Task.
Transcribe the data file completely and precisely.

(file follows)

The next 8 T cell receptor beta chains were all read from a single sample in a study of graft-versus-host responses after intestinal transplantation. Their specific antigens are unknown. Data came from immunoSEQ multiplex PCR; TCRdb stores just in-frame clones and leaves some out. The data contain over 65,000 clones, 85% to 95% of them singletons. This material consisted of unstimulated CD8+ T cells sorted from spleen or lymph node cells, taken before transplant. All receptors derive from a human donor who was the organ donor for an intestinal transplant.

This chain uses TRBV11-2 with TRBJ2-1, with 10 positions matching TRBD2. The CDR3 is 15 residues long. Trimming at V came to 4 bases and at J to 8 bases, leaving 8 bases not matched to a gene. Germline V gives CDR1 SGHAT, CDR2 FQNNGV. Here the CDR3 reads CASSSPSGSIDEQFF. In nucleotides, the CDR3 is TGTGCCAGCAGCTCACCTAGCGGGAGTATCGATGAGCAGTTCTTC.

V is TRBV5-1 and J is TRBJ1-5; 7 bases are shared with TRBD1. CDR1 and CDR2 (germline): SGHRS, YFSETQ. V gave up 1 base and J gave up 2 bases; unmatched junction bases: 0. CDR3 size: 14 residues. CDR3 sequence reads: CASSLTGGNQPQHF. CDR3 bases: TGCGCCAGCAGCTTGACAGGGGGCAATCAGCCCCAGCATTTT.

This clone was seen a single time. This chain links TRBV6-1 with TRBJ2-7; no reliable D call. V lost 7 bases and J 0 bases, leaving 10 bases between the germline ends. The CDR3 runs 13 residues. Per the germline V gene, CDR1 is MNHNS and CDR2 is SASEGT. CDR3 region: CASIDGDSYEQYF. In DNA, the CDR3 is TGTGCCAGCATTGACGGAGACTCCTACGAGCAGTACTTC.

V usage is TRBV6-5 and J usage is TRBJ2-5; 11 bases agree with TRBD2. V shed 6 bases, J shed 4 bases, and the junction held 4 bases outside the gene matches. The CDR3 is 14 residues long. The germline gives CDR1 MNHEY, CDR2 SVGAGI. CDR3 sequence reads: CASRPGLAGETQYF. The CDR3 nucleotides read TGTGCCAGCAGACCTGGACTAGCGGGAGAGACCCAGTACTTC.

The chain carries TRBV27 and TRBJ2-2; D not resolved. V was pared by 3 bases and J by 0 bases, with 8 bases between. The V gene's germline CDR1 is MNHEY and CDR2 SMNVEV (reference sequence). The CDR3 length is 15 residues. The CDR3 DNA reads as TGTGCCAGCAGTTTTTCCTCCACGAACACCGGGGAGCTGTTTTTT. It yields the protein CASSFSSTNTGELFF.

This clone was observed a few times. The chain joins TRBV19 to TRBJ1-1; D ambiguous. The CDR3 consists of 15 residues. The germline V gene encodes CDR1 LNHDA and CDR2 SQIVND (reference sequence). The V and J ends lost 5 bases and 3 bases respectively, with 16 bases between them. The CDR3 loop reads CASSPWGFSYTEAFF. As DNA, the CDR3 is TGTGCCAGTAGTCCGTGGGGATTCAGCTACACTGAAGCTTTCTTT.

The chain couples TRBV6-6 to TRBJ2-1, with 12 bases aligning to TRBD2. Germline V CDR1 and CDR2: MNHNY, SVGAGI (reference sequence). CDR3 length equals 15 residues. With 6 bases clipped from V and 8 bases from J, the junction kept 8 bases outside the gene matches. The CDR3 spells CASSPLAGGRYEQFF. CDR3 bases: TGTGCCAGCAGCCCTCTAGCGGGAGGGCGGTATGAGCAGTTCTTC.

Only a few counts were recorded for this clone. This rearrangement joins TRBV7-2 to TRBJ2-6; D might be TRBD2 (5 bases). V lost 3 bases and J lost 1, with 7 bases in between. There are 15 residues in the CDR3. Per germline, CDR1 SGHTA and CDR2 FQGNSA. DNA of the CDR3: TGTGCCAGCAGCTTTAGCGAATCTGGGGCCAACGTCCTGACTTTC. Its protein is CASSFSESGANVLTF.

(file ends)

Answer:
The next 8 T cell receptor beta chains were all read from a single sample in a study of graft-versus-host responses after intestinal transplantation. Their specific antigens are unknown. Data came from immunoSEQ multiplex PCR; TCRdb stores just in-frame clones and leaves some out. The data contain over 65,000 clones, 85% to 95% of them singletons. This material consisted of unstimulated CD8+ T cells sorted from spleen or lymph node cells, taken before transplant. All receptors derive from a human donor who was the organ donor for an intestinal transplant.

This chain uses TRBV11-2 with TRBJ2-1, with 10 positions matching TRBD2. The CDR3 is 15 residues long. Trimming at V came to 4 bases and at J to 8 bases, leaving 8 bases not matched to a gene. Germline V gives CDR1 SGHAT, CDR2 FQNNGV. Here the CDR3 reads CASSSPSGSIDEQFF. In nucleotides, the CDR3 is TGTGCCAGCAGCTCACCTAGCGGGAGTATCGATGAGCAGTTCTTC.

V is TRBV5-1 and J is TRBJ1-5; 7 bases are shared with TRBD1. CDR1 and CDR2 (germline): SGHRS, YFSETQ. V gave up 1 base and J gave up 2 bases; unmatched junction bases: 0. CDR3 size: 14 residues. CDR3 sequence reads: CASSLTGGNQPQHF. CDR3 bases: TGCGCCAGCAGCTTGACAGGGGGCAATCAGCCCCAGCATTTT.

This clone was seen a single time. This chain links TRBV6-1 with TRBJ2-7; no reliable D call. V lost 7 bases and J 0 bases, leaving 10 bases between the germline ends. The CDR3 runs 13 residues. Per the germline V gene, CDR1 is MNHNS and CDR2 is SASEGT. CDR3 region: CASIDGDSYEQYF. In DNA, the CDR3 is TGTGCCAGCATTGACGGAGACTCCTACGAGCAGTACTTC.

V usage is TRBV6-5 and J usage is TRBJ2-5; 11 bases agree with TRBD2. V shed 6 bases, J shed 4 bases, and the junction held 4 bases outside the gene matches. The CDR3 is 14 residues long. The germline gives CDR1 MNHEY, CDR2 SVGAGI. CDR3 sequence reads: CASRPGLAGETQYF. The CDR3 nucleotides read TGTGCCAGCAGACCTGGACTAGCGGGAGAGACCCAGTACTTC.

The chain carries TRBV27 and TRBJ2-2; D not resolved. V was pared by 3 bases and J by 0 bases, with 8 bases between. The V gene's germline CDR1 is MNHEY and CDR2 SMNVEV (reference sequence). The CDR3 length is 15 residues. The CDR3 DNA reads as TGTGCCAGCAGTTTTTCCTCCACGAACACCGGGGAGCTGTTTTTT. It yields the protein CASSFSSTNTGELFF.

This clone was observed a few times. The chain joins TRBV19 to TRBJ1-1; D ambiguous. The CDR3 consists of 15 residues. The germline V gene encodes CDR1 LNHDA and CDR2 SQIVND (reference sequence). The V and J ends lost 5 bases and 3 bases respectively, with 16 bases between them. The CDR3 loop reads CASSPWGFSYTEAFF. As DNA, the CDR3 is TGTGCCAGTAGTCCGTGGGGATTCAGCTACACTGAAGCTTTCTTT.

The chain couples TRBV6-6 to TRBJ2-1, with 12 bases aligning to TRBD2. Germline V CDR1 and CDR2: MNHNY, SVGAGI (reference sequence). CDR3 length equals 15 residues. With 6 bases clipped from V and 8 bases from J, the junction kept 8 bases outside the gene matches. The CDR3 spells CASSPLAGGRYEQFF. CDR3 bases: TGTGCCAGCAGCCCTCTAGCGGGAGGGCGGTATGAGCAGTTCTTC.

Only a few counts were recorded for this clone. This rearrangement joins TRBV7-2 to TRBJ2-6; D might be TRBD2 (5 bases). V lost 3 bases and J lost 1, with 7 bases in between. There are 15 residues in the CDR3. Per germline, CDR1 SGHTA and CDR2 FQGNSA. DNA of the CDR3: TGTGCCAGCAGCTTTAGCGAATCTGGGGCCAACGTCCTGACTTTC. Its protein is CASSFSESGANVLTF.